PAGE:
Woman: We chose this hotel because we knew that the owners had young children of their own. The room could have been a bit bigger, but then it was quite inexpensive. They provided an early supper if you told them in good time, so that the parents could eat in peace later in the cosy dining room.  There were hundreds of toys for the children to play with, a huge garden with a playground, ponds and a playhouse. We hardly saw our two all week.
Man: We always have difficulty finding hotels which welcome our children. This one was particularly good because the bedroom had a separate sitting room so we weren’t all squashed together in one room. Although it wasn’t the cheapest around, far from it in fact, it was worth it.  Our teenage kids loved the outdoor heated swimming pool and the mountain bikes, which were provided free by the hotel. Apparently, the owners’ kids, who’ve grown up and left home now, had been mad on mountain biking. There was also an all-weather tennis court. Another thing we liked was the separate dining room for people with young families.
Woman: We’d had a bad experience the year before at a hotel which didn’t cater for children. But this year we were very impressed by the hospitality of the hotel. The rooms were large enough to accommodate four beds comfortably and there was an adventure playground in the garden for the younger kids. You don’t have to pay for children under ten sharing the room – even meals were free for them, so that was another bonus. There was lots to do including horse riding and tennis. But if you wanted to swim you had to go to the local leisure centre, which the kids loved.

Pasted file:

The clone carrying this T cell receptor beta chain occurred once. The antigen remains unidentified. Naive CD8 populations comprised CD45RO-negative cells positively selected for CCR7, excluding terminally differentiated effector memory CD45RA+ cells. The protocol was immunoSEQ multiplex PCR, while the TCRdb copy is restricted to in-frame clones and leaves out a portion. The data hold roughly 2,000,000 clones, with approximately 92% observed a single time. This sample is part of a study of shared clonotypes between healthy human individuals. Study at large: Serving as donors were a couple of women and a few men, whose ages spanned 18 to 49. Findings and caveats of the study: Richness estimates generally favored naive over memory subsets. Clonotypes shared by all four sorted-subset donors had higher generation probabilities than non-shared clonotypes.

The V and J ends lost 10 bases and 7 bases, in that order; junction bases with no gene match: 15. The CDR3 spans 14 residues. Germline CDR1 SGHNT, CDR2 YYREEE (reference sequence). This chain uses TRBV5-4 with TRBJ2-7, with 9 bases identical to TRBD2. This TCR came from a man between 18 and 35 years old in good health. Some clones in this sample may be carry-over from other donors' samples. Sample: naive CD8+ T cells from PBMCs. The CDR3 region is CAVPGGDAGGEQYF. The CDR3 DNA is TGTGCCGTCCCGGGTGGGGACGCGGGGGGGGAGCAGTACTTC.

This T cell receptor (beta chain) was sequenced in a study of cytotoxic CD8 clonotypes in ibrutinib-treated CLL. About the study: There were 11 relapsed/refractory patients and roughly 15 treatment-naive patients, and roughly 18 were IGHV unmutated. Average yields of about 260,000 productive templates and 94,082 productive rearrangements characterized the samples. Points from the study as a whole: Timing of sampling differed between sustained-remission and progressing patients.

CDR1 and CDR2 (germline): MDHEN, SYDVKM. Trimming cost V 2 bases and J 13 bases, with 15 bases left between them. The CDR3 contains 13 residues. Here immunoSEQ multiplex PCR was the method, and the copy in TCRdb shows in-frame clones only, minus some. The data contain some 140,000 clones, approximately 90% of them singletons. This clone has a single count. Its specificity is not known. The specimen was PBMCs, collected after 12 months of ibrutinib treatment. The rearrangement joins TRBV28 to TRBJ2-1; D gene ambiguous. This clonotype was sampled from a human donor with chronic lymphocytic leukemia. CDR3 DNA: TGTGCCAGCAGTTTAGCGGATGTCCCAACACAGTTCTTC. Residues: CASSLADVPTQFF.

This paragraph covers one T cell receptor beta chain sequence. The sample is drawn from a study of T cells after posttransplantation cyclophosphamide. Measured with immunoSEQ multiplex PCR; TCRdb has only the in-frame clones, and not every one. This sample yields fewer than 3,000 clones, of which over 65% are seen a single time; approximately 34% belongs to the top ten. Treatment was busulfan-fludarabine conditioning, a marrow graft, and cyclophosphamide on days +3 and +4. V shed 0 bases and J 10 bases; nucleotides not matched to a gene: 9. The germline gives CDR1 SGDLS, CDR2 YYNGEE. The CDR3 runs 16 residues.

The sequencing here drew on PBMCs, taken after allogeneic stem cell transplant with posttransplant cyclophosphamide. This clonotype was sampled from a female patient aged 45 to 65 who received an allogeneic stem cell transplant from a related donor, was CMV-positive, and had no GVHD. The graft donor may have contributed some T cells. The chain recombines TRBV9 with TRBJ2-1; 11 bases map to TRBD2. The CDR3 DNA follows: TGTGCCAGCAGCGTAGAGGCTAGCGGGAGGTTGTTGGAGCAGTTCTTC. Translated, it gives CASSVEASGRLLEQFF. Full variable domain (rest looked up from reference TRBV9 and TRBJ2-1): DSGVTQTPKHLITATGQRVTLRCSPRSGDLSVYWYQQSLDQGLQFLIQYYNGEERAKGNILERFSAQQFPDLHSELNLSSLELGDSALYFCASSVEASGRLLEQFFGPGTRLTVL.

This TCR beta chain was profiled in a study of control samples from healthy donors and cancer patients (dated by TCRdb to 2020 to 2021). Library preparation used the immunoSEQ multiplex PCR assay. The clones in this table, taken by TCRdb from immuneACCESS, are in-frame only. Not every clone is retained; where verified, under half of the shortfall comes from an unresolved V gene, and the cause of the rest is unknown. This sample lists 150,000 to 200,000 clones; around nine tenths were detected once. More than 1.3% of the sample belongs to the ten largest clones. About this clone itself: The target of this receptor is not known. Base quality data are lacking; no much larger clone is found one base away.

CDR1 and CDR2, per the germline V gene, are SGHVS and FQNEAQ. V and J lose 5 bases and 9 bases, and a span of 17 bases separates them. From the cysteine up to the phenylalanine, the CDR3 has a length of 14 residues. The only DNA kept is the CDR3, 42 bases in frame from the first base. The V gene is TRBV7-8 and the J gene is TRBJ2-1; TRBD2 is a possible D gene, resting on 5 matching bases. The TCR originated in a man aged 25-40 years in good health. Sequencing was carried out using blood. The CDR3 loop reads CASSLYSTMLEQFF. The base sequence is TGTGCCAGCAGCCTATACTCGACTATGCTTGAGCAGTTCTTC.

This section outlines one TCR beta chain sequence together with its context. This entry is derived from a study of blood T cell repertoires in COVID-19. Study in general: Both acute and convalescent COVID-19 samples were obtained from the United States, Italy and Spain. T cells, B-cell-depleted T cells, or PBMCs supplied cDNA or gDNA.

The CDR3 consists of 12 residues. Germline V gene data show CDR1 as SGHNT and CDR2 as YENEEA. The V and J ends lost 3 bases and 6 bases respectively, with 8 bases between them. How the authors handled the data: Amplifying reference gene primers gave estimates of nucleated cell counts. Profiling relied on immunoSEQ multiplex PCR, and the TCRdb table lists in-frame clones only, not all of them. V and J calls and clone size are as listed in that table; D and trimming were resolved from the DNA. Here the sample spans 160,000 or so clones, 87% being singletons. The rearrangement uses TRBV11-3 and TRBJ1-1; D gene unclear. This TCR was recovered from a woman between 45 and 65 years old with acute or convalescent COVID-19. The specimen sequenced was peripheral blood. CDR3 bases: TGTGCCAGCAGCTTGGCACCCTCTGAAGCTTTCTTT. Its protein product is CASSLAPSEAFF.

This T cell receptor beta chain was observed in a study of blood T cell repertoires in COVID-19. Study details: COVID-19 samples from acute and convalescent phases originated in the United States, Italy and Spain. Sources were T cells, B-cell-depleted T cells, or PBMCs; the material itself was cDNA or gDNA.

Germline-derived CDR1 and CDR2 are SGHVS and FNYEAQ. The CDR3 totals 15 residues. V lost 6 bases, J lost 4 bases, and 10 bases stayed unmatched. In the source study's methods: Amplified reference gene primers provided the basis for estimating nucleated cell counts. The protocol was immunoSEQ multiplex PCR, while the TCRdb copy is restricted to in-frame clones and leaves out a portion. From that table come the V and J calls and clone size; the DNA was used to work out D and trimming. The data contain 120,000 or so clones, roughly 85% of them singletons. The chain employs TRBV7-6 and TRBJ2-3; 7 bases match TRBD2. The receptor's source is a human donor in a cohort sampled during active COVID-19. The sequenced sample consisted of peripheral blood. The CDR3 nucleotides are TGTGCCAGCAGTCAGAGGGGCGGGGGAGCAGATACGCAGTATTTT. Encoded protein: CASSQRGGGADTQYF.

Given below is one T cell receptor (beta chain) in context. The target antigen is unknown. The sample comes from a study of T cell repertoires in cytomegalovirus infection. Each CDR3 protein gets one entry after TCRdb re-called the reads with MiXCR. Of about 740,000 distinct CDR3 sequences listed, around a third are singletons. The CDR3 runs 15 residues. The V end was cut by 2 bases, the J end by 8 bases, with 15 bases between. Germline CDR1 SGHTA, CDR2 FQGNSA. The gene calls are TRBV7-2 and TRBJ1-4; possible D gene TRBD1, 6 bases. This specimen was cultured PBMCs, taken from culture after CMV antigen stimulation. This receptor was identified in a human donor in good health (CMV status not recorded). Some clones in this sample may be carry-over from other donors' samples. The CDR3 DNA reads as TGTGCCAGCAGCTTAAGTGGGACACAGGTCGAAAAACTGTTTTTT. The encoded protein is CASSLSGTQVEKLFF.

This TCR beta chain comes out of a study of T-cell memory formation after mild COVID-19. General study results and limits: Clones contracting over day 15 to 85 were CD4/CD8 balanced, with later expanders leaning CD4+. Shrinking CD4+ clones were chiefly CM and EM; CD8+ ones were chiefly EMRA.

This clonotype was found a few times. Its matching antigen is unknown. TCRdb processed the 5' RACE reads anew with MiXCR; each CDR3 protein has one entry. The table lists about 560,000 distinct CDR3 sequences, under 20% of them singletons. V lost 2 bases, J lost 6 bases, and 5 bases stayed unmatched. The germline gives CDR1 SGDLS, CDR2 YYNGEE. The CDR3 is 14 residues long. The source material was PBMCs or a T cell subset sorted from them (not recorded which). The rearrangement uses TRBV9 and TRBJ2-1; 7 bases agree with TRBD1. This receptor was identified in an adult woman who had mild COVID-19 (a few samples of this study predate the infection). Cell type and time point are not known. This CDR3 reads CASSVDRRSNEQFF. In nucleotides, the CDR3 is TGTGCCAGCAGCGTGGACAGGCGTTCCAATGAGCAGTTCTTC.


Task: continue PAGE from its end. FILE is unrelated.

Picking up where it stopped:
Man: In the hotel we went to, we had a family suite which was very spacious. There was an outdoor heated pool and large grounds so the kids spent most of the time in the pool. So long as your children like swimming you’re alright ’cos there wasn’t much else for them to do. I did think that they could have put in a playground too.  Young children under ten aren’t allowed in the dining room but there was an early supper for them. This meant that we could have a quiet dinner for two when they were in bed.
Woman: What we liked about our hotel was its size. It was only a small hotel and we were looked after like family. The room had loads of soft toys, wooden toys and books, which the children loved. The guest lounge and conservatory was a child-free zone after seven thirty which suited us fine ’cos there was a special children’s supper at six, which meant that they could go to bed early and get a good night’s sleep. Older children aren’t really catered for and this hotel is probably better for those with younger kids. 
Presenter: In some sports, the players seem to be getting younger and younger. My guests today are 14-year-old Alice Winters and her coach, Bruce Gray. Alice, as National Junior Tennis Champion, has been described as ‘the most talented young player for years’. Alice, Bruce, welcome.